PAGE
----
pgtx 30 | 3,165    
14 Aug 2010  #19
I have problems with cipa and czipa.

i don't understand how would you use that in a class....lol
Seanus 15 | 19,741    
14 Aug 2010  #20
It wasn't in a class, pgtx ;) ;) It's too risque to bring it up there ;0

My wife has bigger problems when she was younger, LOL. She couldn't pronounce W as in wujek. She said chujek, LOL. Chujek and Ciota for uncle and aunt, ROTFL
pgtx 30 | 3,165    
  14 Aug 2010  #21
she was younger, LOL. She couldn't pronounce W as in wujek. She said chujek, LOL. Chujek and Ciota for uncle and aunt,

lol.... kids are funny that way.... i still remember some words me and my brother made up as children, but i keep them for myself...lol...everybody forgives a child and everybody giggles with a foreigner...:)
Seanus 15 | 19,741    
14 Aug 2010  #22
That's pretty much it :) :)

I was once told that I said cipy instead of chipsy when I was a beginner in Polish but I have no recollection of this. I certainly wouldn't do that now.

I like the challenge of the endings when counting. I sometimes mistake ów for ek but I feel it better now :)
pgtx 30 | 3,165    
14 Aug 2010  #23
I said cipy instead of chipsy

i say sometimes cipsy, but nobody understands that because nobody speaks Polish here, just one of my friends, but she knows so it's no fun...lol
Seanus 15 | 19,741    
14 Aug 2010  #24
Anyway, enough of those references :)

I just like the feeling of being able to use another language with relative comfort. You feel more included and also know that you still have a fair bit to learn. Another factor is the general propensity not to complicate. It was the same when I spoke Japanese, they didn't use a lot of their language in order to keep it simple.
Zbojnik - | 22    
14 Aug 2010  #25
I find English to be very cold, good for descriptions. However w/ the Polish language they add these endearing endings to words which make them sound sweet, like ka, or cek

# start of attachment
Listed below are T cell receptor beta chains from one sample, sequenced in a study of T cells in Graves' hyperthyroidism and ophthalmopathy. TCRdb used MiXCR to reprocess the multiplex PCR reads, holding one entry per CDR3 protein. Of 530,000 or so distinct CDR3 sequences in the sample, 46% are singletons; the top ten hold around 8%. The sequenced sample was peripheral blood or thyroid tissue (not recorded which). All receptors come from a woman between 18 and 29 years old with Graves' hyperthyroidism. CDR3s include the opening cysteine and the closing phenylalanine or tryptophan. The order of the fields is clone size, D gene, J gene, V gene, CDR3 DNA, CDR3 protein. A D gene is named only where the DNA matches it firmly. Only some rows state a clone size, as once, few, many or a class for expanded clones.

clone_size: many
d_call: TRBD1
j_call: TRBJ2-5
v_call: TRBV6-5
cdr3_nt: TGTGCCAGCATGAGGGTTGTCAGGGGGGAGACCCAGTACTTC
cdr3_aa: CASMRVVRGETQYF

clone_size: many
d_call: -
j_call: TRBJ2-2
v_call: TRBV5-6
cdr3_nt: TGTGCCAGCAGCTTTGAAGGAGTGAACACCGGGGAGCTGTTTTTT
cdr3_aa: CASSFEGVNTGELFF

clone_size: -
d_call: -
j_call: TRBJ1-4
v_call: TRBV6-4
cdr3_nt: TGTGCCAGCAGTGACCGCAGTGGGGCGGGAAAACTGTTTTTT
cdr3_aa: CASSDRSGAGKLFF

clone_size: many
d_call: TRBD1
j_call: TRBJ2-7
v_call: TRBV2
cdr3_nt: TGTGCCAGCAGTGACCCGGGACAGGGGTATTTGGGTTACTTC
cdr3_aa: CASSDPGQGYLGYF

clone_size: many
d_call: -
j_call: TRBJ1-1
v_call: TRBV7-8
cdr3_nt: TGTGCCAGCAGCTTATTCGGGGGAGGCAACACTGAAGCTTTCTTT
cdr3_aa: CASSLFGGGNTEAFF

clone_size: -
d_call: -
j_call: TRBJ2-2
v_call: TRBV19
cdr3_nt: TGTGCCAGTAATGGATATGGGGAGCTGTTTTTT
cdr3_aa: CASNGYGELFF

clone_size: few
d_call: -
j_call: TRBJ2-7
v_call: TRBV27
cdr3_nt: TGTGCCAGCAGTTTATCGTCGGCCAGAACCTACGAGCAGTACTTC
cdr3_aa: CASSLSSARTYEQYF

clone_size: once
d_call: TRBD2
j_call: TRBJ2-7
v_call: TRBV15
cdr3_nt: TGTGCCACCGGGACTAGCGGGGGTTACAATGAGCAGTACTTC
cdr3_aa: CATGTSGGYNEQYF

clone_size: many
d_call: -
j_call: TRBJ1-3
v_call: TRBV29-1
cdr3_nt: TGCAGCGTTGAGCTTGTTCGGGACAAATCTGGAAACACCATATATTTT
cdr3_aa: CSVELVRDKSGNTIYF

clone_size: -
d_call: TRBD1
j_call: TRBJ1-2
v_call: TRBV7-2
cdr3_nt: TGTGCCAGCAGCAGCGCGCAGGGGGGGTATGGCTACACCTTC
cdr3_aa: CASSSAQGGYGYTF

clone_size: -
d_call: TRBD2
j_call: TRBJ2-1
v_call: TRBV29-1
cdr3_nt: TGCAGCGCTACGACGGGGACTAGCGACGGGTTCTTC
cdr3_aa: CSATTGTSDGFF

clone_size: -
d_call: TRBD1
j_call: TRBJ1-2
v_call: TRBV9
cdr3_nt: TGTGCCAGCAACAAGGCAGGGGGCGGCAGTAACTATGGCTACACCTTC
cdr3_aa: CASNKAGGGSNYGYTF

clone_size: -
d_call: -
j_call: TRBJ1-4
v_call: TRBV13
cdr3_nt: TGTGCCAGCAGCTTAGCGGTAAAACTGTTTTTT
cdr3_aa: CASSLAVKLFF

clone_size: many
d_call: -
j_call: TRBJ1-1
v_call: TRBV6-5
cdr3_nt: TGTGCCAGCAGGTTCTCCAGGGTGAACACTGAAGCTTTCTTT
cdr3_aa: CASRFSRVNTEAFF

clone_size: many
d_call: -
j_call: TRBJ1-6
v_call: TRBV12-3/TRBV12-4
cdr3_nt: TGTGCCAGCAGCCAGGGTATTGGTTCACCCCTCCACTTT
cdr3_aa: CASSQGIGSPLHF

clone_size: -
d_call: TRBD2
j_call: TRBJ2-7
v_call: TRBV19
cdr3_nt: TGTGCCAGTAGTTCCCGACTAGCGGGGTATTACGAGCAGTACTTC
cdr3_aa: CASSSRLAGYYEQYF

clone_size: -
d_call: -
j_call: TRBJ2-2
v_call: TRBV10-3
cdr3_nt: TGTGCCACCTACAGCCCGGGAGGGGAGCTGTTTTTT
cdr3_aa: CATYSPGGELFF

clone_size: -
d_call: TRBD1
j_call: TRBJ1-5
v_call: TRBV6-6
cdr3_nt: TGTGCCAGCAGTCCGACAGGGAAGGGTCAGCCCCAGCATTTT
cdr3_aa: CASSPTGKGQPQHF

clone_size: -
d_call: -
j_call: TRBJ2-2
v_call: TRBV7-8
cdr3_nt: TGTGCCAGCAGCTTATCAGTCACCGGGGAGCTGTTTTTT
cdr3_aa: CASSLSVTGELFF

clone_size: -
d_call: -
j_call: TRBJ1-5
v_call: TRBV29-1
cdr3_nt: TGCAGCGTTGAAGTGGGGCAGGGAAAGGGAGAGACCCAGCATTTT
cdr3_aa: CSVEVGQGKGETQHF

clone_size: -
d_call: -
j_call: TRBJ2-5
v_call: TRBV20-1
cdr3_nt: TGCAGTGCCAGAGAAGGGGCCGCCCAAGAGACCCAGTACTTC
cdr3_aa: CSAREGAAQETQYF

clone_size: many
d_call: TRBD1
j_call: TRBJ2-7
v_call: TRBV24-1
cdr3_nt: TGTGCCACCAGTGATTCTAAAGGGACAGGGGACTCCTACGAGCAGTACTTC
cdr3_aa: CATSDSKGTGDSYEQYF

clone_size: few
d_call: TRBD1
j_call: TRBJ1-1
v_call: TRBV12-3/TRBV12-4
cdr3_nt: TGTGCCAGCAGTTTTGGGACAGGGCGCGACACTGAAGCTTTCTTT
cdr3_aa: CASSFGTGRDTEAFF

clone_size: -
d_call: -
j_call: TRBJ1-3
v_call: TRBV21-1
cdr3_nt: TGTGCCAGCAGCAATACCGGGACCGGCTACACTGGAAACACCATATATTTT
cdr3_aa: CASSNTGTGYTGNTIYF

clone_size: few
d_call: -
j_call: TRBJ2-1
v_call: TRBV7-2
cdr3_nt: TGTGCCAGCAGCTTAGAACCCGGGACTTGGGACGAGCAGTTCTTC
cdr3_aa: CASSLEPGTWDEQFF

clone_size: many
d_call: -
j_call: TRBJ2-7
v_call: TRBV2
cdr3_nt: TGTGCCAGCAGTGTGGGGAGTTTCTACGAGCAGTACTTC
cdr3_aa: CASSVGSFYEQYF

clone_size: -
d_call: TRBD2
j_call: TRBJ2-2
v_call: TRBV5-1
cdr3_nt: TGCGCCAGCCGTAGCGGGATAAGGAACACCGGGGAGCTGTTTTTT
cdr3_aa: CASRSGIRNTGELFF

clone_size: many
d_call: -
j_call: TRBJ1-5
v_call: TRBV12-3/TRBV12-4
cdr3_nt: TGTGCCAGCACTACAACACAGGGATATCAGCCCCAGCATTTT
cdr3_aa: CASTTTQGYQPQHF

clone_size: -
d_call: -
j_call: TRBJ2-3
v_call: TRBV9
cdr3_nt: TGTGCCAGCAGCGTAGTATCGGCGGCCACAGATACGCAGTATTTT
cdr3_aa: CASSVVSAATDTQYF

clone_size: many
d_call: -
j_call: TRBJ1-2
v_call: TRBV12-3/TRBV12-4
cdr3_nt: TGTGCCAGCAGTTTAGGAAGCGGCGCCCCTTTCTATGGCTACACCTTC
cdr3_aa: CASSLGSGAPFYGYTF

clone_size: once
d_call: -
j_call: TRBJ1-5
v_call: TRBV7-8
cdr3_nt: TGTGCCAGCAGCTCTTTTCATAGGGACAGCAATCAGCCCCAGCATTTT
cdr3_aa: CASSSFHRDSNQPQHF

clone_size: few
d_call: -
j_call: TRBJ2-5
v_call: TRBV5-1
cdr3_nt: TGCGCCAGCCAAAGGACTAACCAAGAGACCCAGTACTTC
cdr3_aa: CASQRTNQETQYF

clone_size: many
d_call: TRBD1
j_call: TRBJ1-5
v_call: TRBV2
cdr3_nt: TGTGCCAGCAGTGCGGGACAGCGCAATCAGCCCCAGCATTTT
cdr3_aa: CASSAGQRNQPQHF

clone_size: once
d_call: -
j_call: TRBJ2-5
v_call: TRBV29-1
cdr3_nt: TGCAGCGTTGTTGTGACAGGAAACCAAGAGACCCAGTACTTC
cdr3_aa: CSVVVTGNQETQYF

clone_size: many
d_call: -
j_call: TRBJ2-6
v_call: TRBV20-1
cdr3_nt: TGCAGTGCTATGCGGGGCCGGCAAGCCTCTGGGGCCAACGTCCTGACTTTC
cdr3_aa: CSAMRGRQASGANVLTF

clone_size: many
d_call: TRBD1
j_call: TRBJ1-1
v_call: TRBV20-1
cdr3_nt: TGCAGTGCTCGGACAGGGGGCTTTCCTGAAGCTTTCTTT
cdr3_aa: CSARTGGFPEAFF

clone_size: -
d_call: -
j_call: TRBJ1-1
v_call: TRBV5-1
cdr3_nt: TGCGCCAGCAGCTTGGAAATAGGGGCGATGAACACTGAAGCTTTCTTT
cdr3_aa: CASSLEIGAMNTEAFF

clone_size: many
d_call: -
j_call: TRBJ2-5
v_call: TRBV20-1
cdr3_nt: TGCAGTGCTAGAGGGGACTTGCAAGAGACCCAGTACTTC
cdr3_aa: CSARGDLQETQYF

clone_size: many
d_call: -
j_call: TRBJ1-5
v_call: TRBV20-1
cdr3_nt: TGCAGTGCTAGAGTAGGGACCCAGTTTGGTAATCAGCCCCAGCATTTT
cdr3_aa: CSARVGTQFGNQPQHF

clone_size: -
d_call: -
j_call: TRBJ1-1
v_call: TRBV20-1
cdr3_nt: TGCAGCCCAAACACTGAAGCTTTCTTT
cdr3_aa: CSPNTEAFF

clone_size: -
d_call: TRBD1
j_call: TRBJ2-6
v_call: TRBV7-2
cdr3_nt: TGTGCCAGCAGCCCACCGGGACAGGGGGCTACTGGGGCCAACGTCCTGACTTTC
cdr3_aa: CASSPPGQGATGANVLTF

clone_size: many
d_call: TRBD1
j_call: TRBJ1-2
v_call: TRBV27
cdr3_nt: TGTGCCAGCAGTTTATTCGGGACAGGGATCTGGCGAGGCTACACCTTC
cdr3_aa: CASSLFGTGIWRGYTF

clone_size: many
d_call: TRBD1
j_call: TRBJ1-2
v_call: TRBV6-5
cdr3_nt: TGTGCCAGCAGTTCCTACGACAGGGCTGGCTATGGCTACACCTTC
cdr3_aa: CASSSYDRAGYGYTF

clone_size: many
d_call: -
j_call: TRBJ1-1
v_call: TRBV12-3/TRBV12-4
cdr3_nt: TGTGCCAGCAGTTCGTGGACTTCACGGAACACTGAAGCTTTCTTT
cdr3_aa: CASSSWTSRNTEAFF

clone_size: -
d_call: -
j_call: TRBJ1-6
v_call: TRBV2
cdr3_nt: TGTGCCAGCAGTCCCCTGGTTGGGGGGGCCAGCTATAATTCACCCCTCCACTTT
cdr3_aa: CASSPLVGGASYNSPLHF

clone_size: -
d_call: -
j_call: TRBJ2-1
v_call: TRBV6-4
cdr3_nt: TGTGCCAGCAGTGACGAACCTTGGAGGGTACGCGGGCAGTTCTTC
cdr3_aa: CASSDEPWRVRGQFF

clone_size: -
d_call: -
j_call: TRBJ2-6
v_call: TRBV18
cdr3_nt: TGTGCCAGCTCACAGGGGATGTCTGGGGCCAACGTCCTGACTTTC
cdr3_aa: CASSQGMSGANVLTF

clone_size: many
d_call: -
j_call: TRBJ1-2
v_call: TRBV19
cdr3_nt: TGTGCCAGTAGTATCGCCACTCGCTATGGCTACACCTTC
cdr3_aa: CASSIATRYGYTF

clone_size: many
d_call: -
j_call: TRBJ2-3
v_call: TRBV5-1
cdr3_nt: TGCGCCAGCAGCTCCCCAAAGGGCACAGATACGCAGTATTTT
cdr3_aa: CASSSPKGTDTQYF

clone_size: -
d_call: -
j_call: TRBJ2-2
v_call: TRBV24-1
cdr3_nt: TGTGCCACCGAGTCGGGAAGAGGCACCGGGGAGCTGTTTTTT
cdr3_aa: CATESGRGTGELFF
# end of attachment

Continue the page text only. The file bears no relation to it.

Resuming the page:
Richfilth 6 | 415    
14 Aug 2010  #26
Polish is the fifth language I've tried to learn, and I'm finding it the least enjoyable. The concept of cases I can understand, but the level of redundancy (making every single adjective agree with the gender, case and plurality of the noun, for example) a real chore. It's also crushing to make a tiny difference in pronunciation between "i", "e" and "y", and then have Poles look at you with blank faces and then a "bardzo nie rozumiem".

On the plus side, I found in Tesco's last night a little book in the "Male Tablice" series for gymnasium/high school students; "Male Tablice: Jezyk Polski" is an 80-page compendium of grammar tables. It's in Polish, but to have a quick reference book with, it seems, EVERYTHING in it, for 7 zlotys, is too good to miss.
SzwedwPolsce 11 | 1,595    
23 Aug 2010  #27
Idę na pole

They say na dwór here.

North v.s. South war. :)
ShortHairThug - | 1,104    
23 Aug 2010  #28
No Pan vs chłop war
(Pan idzie na pole doglądać swojego, a chłop idzie na dwór pracować u Pana)
Riddle solved.
z_darius 14 | 3,971    
23 Aug 2010  #29
This is how it worked:

"dwor" was a settlement including buildings and some constrained area outside of the buildings. The same person could then say "ide na dwor" i.e. outside of a building but within the constrained area. From there the same person could go "na pole" i.e. outside of "dwor".

Similarly, someone being outside of "dwor" ( a person who was already "na polu) could "isc na dwor".

Historically, "na dwor" was typical of Poznan, Warsaw, Lvov. Krakow Kielce regions used "na pole". Since the political and hence cultural influence shifter over the centuries, so did the language. Hence, "na pole" is now considered a regionalism.

It is also worth noting the difference between "isc na pole" (to go outside) and "isc w pole" (to go to work in the field).
obserwator    
24 Aug 2010  #30
Oh, I still provide a laugh from time to time with bad selection :) Humility teaches us much :)

Much worse is my soft Scottish pronunciation of Polish words.

So "cielęcina" must be your word of choice :D